Lee, Y., & Warneken, F. (2020, June 13).
Third-party punishment of selfish individuals is an important mechanism to intervene against unfairness. However, there is another way in which third parties can intervene. Rather than focusing on the unfair individual, third parties can choose to help those who were treated unfairly by reducing inequality. Such third-party helping as an alternative to third-party punishment has received little attention in studies with children. Across four studies, we examined the evaluations of third-party punishment versus third-party helping in N = 322 5- to 9-year-old children. Study 1, 3 and 4 showed that when asked about the agents directly, children evaluated both helpers and punishers positively, but they preferred helpers over punishers overall. When asked about the type of intervention itself, children preferred helping over punishment, suggesting that their preference for the type of intervention corresponds to how children think about the agents performing these interventions. Study 2 showed that children’s preference for third-party helping is driven by distributive justice concerns and not a mere preference for giving or resource maximization as children consider which type of third-party intervention decreases inequality. Together, this series of studies demonstrate that children between 5 and 9 years of age develop a sophisticated understanding of punishment and helping as two adequate forms of intervention but also display a preference for third-party helping. We discuss how these findings and prior work with adults supports the hypothesis of developmental continuity, showing that a preference for helping over punishment is deeply rooted in ontogeny.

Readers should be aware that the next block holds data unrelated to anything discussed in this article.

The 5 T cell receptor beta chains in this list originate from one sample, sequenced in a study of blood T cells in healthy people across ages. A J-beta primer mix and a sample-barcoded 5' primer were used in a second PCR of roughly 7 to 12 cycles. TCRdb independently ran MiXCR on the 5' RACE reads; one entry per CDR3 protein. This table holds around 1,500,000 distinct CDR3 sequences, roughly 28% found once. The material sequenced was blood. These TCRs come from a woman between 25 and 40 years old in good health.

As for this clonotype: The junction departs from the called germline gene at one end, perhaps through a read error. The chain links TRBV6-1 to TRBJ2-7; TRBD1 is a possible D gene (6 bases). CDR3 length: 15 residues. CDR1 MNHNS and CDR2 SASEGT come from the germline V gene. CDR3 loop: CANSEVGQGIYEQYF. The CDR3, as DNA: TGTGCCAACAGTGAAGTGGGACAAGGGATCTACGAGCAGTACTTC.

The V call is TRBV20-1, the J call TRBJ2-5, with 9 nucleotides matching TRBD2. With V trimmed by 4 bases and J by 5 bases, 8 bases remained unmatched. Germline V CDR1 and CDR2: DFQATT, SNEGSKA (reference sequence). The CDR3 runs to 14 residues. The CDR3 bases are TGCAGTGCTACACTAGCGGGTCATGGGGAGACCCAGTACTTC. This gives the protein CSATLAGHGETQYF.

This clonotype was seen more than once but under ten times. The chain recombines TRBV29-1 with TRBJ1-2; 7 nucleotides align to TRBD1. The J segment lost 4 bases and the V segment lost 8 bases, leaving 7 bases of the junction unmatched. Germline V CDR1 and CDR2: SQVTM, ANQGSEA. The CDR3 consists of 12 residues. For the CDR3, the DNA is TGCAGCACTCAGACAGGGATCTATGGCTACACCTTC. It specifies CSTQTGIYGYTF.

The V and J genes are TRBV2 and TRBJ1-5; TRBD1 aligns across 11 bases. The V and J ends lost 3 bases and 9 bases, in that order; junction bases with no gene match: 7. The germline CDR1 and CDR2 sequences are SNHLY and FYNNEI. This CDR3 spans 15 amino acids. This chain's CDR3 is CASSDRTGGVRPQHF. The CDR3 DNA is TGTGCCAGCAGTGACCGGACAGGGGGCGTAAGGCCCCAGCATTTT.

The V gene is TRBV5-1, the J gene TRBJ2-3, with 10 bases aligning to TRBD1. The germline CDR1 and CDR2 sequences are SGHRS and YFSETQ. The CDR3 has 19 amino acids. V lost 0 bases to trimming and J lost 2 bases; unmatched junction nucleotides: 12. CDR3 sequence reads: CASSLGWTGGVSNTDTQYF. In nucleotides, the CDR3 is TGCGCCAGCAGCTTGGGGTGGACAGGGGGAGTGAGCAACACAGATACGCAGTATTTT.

From the Discussion:
The current study contributes to the literature by moving beyond the focus on punishment alone and probing children’s thinking about punishment and helping side by side. Prior developmental research focused on comparing punishers with third parties such as onlookers who choose not to intervene after witnessing a transgression (e.g., Vaish et al., 2016) or givers who reward a transgressor(e.g., Hamlin et al., 2011), which might have led to inflating children’s preference for punishers. Instead, the current study compared punishment with helping, a valid and common form of third-party intervention. Additionally, our study assessed children’s evaluations of punishment intervention per se and revealed a subtle but meaningful difference in understanding punishers vs. punishment, which was especially remarkable in young children. With the use of various measures and comparisons, the current study provided a more comprehensive understanding of the development of third-party punishment in children